Stop Monday From Ruining Your Sunday
Do you have any of the following symptoms? Sense of dread during brunch. Cold sweats at kids’ birthday parties and soccer games? Feeling that the weekend wasn’t long enough? Temptation to call in sick?
What causes the Smondays*? We all love our jobs, of course. Still, you’ve probably felt anxiety creep up out of nowhere during the waning hours of the weekend. That all-consuming Sunday fog—unavoidably and forevermore known as the Smondays—is actual fear, says neuroscientist Daniel Levitin, author of The Organized Mind: Thinking Straight in the Age of Information Overload. “We love the freedom of the weekend,” he says. “What’s happening in your brain is that a structure called the amygdala, the seat of fear, gets fired up and releases stress hormones” in anticipation of that freedom disappearing. Clinical psychologist Kevin Chapman, who specializes in treating phobias and panic, says the physical symptoms of this anxiety can include everything from restlessness, sweating, muscle tension, and headaches to sleep disturbances, a racing heartbeat, and stomach distress.
This is the opposite of what happens on Friday afternoon, when feel-good mood-regulating neurotransmitters such as dopamine and serotonin flood our brains as we anticipate the weekend. Call it the “Fri-yays,” if you must.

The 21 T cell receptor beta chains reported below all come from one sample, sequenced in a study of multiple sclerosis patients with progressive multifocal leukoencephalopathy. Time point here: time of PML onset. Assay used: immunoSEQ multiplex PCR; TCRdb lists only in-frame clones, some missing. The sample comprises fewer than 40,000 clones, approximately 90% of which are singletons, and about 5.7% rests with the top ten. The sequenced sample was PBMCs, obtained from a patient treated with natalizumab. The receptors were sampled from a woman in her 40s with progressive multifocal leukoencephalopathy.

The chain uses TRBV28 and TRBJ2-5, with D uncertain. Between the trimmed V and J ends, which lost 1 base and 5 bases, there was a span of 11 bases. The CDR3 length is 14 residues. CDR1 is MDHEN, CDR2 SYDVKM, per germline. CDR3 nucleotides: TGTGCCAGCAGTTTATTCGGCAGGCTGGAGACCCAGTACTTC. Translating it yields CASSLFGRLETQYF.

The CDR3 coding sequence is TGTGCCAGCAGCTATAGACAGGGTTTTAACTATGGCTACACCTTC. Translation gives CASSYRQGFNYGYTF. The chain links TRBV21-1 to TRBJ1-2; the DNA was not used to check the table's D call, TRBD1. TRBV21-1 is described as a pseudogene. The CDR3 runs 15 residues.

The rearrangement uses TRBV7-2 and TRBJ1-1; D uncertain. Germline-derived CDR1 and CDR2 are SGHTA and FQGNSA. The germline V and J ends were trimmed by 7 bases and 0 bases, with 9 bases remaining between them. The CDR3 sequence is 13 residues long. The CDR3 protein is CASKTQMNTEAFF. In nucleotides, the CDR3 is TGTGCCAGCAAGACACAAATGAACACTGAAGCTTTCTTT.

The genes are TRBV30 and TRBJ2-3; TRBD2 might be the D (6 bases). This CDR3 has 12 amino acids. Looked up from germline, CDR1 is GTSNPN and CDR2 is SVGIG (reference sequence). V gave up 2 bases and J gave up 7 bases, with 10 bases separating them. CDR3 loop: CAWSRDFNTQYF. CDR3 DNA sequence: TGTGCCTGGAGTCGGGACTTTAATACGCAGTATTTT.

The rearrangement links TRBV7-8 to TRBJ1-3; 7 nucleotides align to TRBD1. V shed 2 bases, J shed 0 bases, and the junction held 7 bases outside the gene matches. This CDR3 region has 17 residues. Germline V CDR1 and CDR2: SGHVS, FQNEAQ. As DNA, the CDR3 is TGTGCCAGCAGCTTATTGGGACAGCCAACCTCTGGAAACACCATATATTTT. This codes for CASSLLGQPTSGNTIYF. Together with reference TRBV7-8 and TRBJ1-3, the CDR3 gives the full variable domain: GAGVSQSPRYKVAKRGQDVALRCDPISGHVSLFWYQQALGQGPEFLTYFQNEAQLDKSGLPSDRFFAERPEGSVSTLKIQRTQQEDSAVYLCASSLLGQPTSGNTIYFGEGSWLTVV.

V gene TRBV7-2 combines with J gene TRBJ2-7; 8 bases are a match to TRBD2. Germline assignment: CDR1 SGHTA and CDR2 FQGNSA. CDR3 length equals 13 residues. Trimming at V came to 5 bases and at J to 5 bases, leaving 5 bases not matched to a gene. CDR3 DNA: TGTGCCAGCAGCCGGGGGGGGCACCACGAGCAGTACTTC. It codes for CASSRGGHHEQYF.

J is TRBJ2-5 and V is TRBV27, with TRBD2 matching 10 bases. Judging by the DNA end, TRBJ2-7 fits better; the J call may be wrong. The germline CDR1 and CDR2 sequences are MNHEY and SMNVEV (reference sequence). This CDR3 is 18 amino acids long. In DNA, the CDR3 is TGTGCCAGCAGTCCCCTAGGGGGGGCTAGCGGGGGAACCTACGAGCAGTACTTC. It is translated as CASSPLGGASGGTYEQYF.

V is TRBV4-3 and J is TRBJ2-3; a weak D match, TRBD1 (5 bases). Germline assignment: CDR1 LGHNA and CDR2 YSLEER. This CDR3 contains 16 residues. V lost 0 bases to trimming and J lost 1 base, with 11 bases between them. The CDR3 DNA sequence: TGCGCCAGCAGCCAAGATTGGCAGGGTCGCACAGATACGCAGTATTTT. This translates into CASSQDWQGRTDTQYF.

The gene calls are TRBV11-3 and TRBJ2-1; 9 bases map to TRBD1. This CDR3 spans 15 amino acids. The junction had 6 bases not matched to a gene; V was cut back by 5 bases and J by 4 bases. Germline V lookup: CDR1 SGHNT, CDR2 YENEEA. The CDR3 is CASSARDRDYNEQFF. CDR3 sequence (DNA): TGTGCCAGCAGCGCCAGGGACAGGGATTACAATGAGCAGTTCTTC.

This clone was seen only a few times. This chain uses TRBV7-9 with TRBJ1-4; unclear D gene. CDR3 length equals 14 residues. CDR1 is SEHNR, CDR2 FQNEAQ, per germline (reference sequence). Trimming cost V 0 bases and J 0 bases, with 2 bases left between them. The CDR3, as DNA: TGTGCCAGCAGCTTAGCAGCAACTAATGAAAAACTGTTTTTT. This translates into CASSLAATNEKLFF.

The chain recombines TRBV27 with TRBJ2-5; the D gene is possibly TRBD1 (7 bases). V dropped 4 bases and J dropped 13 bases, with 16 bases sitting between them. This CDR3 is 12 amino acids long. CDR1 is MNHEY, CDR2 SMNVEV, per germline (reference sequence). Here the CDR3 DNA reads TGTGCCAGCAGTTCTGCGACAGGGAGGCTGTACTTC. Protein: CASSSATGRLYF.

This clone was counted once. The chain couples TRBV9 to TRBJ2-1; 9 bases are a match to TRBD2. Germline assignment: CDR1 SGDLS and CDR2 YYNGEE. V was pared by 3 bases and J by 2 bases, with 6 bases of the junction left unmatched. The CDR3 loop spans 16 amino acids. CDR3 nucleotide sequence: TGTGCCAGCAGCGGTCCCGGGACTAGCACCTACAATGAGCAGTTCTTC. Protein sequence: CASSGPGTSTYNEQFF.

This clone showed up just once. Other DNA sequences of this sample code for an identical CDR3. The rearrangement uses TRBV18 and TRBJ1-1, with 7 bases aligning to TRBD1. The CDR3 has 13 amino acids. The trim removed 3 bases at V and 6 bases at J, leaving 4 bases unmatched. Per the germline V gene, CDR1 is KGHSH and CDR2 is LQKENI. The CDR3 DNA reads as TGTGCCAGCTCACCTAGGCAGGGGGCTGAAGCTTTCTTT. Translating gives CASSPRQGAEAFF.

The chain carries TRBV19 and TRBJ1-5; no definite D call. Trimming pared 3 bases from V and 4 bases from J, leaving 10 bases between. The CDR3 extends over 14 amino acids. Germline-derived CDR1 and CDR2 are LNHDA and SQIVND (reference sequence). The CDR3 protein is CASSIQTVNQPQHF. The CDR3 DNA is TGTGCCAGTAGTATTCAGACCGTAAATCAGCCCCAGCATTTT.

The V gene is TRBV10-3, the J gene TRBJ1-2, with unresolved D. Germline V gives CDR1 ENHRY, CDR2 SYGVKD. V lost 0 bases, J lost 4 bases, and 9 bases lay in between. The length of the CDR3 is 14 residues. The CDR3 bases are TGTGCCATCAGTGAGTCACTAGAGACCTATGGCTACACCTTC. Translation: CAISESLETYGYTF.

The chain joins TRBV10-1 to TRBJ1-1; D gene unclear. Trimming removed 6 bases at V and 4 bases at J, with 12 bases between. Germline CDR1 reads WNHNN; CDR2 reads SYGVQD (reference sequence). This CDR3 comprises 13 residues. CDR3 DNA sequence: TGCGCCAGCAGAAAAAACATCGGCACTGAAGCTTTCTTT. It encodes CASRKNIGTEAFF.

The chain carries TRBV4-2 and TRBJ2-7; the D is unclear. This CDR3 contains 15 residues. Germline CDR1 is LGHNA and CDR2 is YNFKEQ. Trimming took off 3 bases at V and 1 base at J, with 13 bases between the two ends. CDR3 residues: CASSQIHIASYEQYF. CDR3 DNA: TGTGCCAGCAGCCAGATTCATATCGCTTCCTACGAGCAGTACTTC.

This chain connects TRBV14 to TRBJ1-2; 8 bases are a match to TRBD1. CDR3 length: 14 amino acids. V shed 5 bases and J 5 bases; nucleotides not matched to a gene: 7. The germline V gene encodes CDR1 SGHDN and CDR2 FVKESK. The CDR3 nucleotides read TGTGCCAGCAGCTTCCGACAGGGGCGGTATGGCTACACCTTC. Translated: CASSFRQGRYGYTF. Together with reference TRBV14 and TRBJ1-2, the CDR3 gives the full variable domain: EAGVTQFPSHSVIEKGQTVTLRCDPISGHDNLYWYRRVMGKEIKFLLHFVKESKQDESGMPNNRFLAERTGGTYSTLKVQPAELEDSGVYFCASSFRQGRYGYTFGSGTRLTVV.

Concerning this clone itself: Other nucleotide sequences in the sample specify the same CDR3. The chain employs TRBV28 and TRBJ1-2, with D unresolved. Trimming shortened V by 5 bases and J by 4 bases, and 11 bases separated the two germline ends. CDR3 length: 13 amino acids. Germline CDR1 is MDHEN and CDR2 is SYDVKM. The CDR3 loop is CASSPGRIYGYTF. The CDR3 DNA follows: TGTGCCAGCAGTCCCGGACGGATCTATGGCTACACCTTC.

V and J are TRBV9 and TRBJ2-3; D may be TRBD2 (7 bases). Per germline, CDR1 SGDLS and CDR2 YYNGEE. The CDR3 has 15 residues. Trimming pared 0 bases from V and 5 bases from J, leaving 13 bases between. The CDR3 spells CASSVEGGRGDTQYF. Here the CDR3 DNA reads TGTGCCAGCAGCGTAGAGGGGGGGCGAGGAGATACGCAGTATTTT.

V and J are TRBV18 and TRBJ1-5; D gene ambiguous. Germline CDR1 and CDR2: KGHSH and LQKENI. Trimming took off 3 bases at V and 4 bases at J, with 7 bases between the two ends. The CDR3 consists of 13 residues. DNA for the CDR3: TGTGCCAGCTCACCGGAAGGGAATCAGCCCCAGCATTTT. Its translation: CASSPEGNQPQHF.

Take Back Your Sunday
A comprehensive plan for finishing the weekend strong
5 p.m.: Organize yourself
Before leaving work, create a Monday-specific task list, put necessary files front and center, and set up meeting reminders, says professional organizer Peggy Duncan. “When you’ve planned your time for the next week,” she says, “you can start out fresh.”
Night: Get to bed
While you may never have known life without weekends, they’re pretty new on the evolutionary scale. “Your body and brain want a fixed schedule,” Levitin says. “It keeps your biological rhythms in sync.” Tempting as it may be to stay up until 4 a.m.—or sleep until noon—it’s healthiest to maintain about the same sleeping-waking hours as you do during the week.
Before 11 a.m.: Do your chores
Leaving hated tasks until Sunday will only reinforce your depression, says Cassie Mogilner Holmes, a happiness researcher and associate professor of marketing at UCLA.
Afternoon: Happy thoughts
If you have to show up at something you aren’t thrilled about, whether it’s a never-ending neighborhood association meeting or your kid’s 600th Little League game, Chapman suggests trying one (or all) of these tactics:
1. “Recognize that the event isn’t causing your dread—your interpretation of the event as dreadful is.”
2. “Repeat a short, somewhat positive statement about the event, such as, ‘It wasn’t that bad in the past.’ ”
3. “Realize the event is transient. It won’t last forever.”